Food and Education

‘The duty of serving children is noble’


We serve 1.3 million children everyday with freshly cooked food as a secular, non-governmental organisation (NGO) helping children. That means employing hundreds of people throughout the country and empowering scores of women. At the corner stone of this colossal effort, spearheading the Foundation on its ambitious mission to serve 5 million children by 2020, is missionary zeal. Missionaries’ unending dedication has been instrumental in transforming Akshaya Patra from a small pilot program to one of the largest non-profits in the world, implementing one of the biggest school lunch programs in history.

Nandan Acharya Dasa, who oversees day to day operations of Akshaya Patra’s Mangalore kitchen, knows well the kind of dedication and effort employees put in to serve children. Before a cold storage unit was installed in the kitchen, he says, they used to stay up into late hours of the night cutting vegetables in an effort to keep them as fresh as possible before cooking.

“Because,” he says, “Mangalore weather is very humid. They would not remain fresh for long if they were cut and left outside. Freshness of produce affects taste. We have to make sure that the food is as tasty as possible. Children will make out the difference very soon.”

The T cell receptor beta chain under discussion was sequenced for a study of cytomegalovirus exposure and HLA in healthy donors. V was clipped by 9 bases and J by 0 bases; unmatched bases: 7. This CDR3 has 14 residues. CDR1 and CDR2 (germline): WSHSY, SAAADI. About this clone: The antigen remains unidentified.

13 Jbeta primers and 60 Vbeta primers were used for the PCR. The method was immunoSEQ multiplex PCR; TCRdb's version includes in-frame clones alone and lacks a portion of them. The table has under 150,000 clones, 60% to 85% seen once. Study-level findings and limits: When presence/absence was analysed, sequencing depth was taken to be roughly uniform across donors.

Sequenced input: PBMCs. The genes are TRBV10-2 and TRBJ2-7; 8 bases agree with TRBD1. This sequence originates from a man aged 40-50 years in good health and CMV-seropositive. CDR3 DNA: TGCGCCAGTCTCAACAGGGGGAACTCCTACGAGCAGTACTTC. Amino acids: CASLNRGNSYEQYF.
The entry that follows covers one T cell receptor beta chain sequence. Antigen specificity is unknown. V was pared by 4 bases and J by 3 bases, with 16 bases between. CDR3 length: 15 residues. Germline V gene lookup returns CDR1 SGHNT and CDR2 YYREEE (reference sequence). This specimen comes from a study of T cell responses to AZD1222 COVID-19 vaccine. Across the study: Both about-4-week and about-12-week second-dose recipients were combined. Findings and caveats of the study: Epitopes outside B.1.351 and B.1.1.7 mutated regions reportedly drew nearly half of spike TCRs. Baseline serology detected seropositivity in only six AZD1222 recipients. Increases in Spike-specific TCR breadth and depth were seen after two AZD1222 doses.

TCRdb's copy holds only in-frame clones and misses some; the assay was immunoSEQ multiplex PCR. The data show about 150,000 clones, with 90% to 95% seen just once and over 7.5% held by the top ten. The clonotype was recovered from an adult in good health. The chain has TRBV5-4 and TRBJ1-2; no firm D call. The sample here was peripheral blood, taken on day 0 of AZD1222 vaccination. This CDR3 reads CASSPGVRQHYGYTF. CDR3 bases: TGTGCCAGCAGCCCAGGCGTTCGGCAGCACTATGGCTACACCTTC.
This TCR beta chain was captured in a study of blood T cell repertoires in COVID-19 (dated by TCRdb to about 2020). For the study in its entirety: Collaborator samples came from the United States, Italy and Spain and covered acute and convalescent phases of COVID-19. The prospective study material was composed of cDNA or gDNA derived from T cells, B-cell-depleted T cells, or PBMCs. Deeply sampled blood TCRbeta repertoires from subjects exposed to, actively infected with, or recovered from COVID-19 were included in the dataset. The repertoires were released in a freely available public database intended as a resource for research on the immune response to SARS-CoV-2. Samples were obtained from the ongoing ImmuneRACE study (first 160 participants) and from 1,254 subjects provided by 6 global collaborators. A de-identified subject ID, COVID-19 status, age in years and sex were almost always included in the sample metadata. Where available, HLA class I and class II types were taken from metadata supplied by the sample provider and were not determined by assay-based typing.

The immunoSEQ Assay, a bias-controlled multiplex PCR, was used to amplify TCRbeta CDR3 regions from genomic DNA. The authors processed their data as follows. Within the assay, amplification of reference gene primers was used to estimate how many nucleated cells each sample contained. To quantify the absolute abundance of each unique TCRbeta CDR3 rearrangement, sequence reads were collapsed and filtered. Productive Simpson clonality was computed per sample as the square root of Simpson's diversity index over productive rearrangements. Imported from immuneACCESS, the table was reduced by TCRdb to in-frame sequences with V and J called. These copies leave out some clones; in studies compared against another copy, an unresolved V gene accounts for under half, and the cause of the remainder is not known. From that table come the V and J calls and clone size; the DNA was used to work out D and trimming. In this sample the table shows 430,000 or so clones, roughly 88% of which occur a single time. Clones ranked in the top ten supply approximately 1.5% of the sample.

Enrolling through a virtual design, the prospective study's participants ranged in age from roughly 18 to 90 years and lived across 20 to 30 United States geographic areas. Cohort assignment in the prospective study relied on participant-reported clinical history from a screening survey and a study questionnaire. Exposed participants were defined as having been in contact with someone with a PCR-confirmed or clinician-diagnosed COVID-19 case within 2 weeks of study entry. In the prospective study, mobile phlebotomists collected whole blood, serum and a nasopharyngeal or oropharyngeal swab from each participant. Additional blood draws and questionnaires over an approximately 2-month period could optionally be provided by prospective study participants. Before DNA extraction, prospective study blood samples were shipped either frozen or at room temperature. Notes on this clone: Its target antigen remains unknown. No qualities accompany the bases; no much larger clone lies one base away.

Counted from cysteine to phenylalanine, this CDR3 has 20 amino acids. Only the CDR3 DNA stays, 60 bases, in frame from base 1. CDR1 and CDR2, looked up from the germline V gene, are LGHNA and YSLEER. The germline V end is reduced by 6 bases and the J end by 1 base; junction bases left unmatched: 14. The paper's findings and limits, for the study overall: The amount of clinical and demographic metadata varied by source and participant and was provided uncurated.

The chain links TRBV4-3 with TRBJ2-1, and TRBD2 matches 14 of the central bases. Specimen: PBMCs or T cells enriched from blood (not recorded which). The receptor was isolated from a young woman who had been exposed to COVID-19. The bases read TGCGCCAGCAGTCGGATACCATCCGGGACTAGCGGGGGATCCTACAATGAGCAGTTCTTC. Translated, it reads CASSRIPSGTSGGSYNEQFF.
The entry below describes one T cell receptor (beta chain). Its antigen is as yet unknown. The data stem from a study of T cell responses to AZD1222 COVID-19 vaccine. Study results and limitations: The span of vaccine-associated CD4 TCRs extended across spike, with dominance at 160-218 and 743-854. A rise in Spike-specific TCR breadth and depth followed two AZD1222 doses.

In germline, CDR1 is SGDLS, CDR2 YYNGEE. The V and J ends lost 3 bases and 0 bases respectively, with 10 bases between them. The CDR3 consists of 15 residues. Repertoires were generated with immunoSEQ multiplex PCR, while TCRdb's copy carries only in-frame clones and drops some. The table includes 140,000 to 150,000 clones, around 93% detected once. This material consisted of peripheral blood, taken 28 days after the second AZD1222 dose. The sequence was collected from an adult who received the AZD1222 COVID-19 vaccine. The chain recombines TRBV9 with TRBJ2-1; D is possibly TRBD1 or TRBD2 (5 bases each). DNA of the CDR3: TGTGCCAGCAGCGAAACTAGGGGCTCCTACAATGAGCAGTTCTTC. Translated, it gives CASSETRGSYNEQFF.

On a tour of the premises, he explains, how kitchen employees used to lift heavy, fully packed steel containers of food, carrying them from the kitchen to waiting food vans before they had a conveyor belt installed in the system.

A newly acquired rice cleaning machine has helped clean rice more efficiently and faster. Through all the challenges they have faced, however, they have kept one thing in mind, says Nandan Acharya Dasa – “The duty of serving hungry children is a very noble one, that’s what we always try to remember”.

*As of April 2011

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Effluent Treatment Plant in Hubli


An appealing garden graces the Hubli kitchen campus, adding a serene quality to the sleek modern architecture of the building. Immaculately maintained, it is a testament to Akshaya Patra’s ‘go green’ efforts in Hubli, where we are aiming for ISO14000 certification.

One of the successful initiatives of these efforts is the effluent treatment plant (ETP) that has been running for nearly a year. Laxman Wakkunda, who is part of the team responsible for smooth running of the ETP explains how the plant functions. “Water from vegetable cutting, rice cleaning and vessel washing all comes in separately to the plant,” he says, pointing to pipes leading from the kitchen into the ETP. It flows naturally into a series of troughs of differing heights, getting progressively cleaner as it flows from one trough to another. Laxman prepares the culture needed to clean the water everyday, which includes approximately 2kgs of sugar and half a kg of salt. “We use around 20 liters of it daily,” he adds. “We prepare it 24 hours in advance.”

Maintaining and running the ETP is a 24 hour job according to him. “The kitchen shift starts as early as 2:30 in the morning, and our work begins from then,” he says. Laxman works together with his co-worker Hanumanth Gathanavar to manage the day to day operations of the plant.

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